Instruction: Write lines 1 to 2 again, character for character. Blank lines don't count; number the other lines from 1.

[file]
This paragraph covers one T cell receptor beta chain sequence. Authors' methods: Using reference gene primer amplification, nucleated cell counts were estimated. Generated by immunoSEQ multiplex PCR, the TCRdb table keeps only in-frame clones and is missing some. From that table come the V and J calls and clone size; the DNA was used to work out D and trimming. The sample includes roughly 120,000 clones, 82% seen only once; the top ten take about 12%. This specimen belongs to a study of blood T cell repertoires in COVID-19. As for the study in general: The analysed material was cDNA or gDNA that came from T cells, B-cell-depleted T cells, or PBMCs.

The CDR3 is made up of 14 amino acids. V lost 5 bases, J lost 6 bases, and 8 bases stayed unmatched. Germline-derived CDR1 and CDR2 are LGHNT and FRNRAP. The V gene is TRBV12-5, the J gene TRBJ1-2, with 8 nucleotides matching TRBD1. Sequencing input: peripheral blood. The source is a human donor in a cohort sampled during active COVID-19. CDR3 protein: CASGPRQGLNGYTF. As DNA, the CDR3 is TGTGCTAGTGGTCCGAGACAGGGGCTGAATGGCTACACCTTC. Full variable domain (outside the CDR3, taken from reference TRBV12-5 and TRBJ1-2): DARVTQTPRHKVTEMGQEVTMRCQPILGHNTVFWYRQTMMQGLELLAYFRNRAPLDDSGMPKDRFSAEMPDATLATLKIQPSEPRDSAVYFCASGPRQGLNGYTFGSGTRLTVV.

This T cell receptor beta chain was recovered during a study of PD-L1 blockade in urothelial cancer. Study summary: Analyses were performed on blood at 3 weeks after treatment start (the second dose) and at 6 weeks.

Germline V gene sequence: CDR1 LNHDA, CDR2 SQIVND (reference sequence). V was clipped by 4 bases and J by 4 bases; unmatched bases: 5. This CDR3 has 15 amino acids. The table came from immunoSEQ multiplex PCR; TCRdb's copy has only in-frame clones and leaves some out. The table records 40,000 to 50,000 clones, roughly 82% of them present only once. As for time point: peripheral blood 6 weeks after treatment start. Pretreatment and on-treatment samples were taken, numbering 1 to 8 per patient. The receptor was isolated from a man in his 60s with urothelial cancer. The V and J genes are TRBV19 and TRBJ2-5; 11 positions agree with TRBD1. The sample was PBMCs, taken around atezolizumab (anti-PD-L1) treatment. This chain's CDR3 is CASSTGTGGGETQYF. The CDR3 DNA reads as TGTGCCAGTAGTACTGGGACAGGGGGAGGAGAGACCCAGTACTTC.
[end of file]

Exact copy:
This paragraph covers one T cell receptor beta chain sequence. Authors' methods: Using reference gene primer amplification, nucleated cell counts were estimated. Generated by immunoSEQ multiplex PCR, the TCRdb table keeps only in-frame clones and is missing some. From that table come the V and J calls and clone size; the DNA was used to work out D and trimming. The sample includes roughly 120,000 clones, 82% seen only once; the top ten take about 12%. This specimen belongs to a study of blood T cell repertoires in COVID-19. As for the study in general: The analysed material was cDNA or gDNA that came from T cells, B-cell-depleted T cells, or PBMCs.

The CDR3 is made up of 14 amino acids. V lost 5 bases, J lost 6 bases, and 8 bases stayed unmatched. Germline-derived CDR1 and CDR2 are LGHNT and FRNRAP. The V gene is TRBV12-5, the J gene TRBJ1-2, with 8 nucleotides matching TRBD1. Sequencing input: peripheral blood. The source is a human donor in a cohort sampled during active COVID-19. CDR3 protein: CASGPRQGLNGYTF. As DNA, the CDR3 is TGTGCTAGTGGTCCGAGACAGGGGCTGAATGGCTACACCTTC. Full variable domain (outside the CDR3, taken from reference TRBV12-5 and TRBJ1-2): DARVTQTPRHKVTEMGQEVTMRCQPILGHNTVFWYRQTMMQGLELLAYFRNRAPLDDSGMPKDRFSAEMPDATLATLKIQPSEPRDSAVYFCASGPRQGLNGYTFGSGTRLTVV.